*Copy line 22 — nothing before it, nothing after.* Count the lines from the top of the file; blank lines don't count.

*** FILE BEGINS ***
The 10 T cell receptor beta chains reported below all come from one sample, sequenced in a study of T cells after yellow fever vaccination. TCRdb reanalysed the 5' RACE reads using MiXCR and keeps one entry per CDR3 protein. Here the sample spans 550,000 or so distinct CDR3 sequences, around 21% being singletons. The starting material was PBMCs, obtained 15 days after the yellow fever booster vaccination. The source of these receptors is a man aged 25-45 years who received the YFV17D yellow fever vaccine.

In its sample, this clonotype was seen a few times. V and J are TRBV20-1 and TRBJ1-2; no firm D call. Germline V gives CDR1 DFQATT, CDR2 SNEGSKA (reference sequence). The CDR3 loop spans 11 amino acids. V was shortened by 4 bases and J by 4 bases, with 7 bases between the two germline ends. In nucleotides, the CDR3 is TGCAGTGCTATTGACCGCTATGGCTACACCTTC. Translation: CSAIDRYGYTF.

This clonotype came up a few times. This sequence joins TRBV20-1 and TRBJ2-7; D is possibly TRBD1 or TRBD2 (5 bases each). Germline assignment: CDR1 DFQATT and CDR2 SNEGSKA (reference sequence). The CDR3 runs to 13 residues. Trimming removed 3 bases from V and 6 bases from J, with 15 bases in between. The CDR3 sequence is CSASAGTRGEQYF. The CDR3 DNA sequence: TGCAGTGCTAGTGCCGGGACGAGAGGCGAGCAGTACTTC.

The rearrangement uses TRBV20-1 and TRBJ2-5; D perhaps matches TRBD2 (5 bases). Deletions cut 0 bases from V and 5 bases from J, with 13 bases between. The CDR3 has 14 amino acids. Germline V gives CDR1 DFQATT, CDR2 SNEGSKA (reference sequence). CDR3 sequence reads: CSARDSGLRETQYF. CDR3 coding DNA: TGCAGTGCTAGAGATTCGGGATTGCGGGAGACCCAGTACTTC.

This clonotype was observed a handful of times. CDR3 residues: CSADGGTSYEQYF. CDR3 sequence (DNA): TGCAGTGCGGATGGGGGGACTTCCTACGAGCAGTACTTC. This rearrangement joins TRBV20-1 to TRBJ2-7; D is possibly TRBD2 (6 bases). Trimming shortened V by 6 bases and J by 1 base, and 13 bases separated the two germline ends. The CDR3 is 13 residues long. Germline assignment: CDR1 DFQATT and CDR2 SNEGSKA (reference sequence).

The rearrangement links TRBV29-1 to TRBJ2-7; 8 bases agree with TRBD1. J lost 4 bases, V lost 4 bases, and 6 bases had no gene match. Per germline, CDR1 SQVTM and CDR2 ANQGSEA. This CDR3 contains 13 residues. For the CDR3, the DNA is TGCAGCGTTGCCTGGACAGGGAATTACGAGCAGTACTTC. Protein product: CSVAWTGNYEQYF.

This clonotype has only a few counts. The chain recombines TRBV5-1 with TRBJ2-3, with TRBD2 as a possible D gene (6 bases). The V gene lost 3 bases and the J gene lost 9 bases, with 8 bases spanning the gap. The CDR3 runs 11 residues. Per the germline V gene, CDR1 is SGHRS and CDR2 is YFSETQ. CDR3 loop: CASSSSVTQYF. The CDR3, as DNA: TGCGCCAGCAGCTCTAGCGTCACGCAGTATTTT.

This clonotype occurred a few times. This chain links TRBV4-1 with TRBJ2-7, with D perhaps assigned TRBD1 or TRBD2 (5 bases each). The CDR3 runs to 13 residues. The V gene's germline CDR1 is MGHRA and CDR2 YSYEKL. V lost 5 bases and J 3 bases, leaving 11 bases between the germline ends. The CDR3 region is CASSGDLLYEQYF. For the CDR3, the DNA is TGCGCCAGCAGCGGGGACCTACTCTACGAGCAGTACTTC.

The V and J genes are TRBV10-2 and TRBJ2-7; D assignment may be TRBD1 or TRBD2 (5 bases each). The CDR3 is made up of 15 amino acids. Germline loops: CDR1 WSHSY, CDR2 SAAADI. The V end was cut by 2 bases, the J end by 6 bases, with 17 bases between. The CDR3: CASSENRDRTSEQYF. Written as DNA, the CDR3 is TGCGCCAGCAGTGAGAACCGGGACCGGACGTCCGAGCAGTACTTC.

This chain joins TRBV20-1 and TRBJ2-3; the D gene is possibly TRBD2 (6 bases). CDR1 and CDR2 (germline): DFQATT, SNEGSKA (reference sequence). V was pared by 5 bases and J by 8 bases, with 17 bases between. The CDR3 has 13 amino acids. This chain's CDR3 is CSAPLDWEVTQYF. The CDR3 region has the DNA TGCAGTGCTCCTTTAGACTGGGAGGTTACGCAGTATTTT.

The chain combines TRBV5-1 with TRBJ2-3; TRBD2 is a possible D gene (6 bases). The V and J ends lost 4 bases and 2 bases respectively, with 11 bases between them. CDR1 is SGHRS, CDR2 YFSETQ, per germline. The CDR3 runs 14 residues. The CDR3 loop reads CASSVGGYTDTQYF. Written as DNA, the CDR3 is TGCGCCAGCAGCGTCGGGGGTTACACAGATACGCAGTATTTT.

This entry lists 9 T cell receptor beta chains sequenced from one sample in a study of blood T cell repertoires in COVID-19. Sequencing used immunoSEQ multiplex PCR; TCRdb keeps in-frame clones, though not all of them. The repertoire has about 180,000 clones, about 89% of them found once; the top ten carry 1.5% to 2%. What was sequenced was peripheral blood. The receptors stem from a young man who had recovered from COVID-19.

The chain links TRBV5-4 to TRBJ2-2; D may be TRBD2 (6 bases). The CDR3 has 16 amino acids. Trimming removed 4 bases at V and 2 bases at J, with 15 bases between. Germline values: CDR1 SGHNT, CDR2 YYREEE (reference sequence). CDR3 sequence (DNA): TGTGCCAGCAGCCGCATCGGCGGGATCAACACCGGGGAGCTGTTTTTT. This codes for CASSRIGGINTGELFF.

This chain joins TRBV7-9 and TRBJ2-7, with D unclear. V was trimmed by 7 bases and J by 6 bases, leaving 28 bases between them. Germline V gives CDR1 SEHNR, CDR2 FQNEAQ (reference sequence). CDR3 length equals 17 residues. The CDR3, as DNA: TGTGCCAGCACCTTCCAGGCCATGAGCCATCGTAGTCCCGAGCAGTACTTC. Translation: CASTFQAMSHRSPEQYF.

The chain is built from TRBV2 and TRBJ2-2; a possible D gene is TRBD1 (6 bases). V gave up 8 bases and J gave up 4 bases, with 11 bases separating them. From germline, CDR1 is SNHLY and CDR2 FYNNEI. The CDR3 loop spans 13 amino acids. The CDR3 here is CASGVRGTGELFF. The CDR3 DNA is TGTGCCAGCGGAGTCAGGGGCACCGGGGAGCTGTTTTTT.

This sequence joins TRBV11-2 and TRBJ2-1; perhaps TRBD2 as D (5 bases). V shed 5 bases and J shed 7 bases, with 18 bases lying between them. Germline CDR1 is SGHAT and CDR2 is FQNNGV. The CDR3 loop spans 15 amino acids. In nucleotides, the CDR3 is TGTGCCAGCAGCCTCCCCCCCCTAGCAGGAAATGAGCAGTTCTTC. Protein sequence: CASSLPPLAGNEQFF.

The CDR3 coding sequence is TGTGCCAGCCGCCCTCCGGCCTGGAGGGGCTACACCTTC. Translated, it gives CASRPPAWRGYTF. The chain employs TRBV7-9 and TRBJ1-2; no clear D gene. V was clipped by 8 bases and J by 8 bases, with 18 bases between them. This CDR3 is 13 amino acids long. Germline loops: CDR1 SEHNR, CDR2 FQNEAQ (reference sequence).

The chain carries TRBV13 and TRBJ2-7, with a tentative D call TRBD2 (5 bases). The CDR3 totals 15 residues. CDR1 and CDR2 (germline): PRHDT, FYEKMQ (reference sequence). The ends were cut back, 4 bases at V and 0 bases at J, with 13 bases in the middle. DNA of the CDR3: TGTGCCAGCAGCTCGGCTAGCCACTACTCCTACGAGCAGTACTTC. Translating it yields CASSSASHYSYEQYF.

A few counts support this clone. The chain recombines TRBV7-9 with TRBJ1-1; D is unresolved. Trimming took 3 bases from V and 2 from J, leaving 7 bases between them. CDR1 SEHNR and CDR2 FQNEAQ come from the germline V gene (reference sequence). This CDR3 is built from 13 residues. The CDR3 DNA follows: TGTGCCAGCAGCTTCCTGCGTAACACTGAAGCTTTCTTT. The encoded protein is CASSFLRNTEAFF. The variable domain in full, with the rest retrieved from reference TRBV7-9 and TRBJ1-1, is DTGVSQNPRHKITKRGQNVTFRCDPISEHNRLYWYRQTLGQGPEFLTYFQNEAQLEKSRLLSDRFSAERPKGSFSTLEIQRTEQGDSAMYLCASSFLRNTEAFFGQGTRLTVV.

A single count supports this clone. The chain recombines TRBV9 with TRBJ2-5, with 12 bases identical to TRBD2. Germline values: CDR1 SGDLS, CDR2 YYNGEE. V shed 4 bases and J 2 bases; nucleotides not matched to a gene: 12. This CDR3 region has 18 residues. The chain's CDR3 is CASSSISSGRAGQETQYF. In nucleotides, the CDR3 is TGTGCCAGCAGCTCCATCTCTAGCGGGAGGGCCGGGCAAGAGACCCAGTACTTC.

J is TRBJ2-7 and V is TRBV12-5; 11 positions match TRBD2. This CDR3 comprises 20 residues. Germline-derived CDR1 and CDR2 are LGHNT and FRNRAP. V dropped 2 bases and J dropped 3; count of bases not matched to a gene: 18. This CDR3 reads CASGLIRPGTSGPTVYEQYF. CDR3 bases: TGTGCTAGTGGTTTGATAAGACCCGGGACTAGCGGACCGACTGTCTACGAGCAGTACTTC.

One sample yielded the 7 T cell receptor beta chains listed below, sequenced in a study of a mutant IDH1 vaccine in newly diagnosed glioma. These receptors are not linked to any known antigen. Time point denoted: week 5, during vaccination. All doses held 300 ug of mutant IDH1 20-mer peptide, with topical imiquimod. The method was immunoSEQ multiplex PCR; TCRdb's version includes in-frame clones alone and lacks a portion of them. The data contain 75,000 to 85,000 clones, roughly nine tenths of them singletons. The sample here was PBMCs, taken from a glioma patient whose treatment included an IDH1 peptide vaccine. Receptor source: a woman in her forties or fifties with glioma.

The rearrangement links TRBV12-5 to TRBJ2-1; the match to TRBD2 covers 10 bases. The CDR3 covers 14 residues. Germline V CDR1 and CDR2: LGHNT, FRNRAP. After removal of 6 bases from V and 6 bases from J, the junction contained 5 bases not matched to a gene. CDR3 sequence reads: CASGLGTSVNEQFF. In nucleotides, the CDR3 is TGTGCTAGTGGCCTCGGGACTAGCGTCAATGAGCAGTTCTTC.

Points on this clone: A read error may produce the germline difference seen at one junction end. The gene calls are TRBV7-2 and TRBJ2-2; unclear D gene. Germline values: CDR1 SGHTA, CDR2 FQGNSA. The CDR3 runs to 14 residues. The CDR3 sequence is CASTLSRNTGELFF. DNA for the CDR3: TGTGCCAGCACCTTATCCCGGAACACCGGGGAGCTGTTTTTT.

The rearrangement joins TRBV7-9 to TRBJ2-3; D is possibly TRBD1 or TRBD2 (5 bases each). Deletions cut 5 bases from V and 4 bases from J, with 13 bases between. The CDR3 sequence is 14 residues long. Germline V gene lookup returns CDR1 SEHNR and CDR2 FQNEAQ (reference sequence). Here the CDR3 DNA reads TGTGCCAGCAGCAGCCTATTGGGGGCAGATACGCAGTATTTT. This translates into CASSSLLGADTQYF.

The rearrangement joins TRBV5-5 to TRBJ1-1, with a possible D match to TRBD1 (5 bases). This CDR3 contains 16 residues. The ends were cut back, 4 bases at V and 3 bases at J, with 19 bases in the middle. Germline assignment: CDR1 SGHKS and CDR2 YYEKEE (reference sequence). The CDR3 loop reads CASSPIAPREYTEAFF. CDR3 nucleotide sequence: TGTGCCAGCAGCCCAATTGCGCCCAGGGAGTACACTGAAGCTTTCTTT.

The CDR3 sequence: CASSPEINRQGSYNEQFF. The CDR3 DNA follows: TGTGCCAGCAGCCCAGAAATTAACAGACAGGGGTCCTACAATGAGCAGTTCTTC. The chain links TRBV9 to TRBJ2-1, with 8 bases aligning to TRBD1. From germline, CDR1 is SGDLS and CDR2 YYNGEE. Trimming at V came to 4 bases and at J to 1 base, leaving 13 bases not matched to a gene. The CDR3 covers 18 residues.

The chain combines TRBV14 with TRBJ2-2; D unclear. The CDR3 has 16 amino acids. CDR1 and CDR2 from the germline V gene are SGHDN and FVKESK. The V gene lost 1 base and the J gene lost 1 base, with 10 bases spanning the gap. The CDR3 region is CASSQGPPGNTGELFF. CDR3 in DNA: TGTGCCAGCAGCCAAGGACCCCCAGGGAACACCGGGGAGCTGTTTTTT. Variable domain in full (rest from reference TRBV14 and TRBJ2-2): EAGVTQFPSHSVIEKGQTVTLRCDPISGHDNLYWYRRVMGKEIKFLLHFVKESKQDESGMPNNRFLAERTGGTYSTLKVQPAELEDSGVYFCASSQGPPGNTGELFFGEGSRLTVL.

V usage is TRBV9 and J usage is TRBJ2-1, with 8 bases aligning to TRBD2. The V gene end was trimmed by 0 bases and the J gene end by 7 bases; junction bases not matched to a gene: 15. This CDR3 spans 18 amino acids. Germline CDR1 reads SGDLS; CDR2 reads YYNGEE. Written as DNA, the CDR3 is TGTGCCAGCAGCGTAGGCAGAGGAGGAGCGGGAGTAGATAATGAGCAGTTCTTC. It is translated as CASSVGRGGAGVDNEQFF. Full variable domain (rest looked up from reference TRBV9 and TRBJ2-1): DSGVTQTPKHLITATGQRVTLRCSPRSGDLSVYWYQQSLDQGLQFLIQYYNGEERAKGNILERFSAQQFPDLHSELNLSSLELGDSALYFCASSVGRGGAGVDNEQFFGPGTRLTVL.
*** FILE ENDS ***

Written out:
One sample yielded the 7 T cell receptor beta chains listed below, sequenced in a study of a mutant IDH1 vaccine in newly diagnosed glioma. These receptors are not linked to any known antigen. Time point denoted: week 5, during vaccination. All doses held 300 ug of mutant IDH1 20-mer peptide, with topical imiquimod. The method was immunoSEQ multiplex PCR; TCRdb's version includes in-frame clones alone and lacks a portion of them. The data contain 75,000 to 85,000 clones, roughly nine tenths of them singletons. The sample here was PBMCs, taken from a glioma patient whose treatment included an IDH1 peptide vaccine. Receptor source: a woman in her forties or fifties with glioma.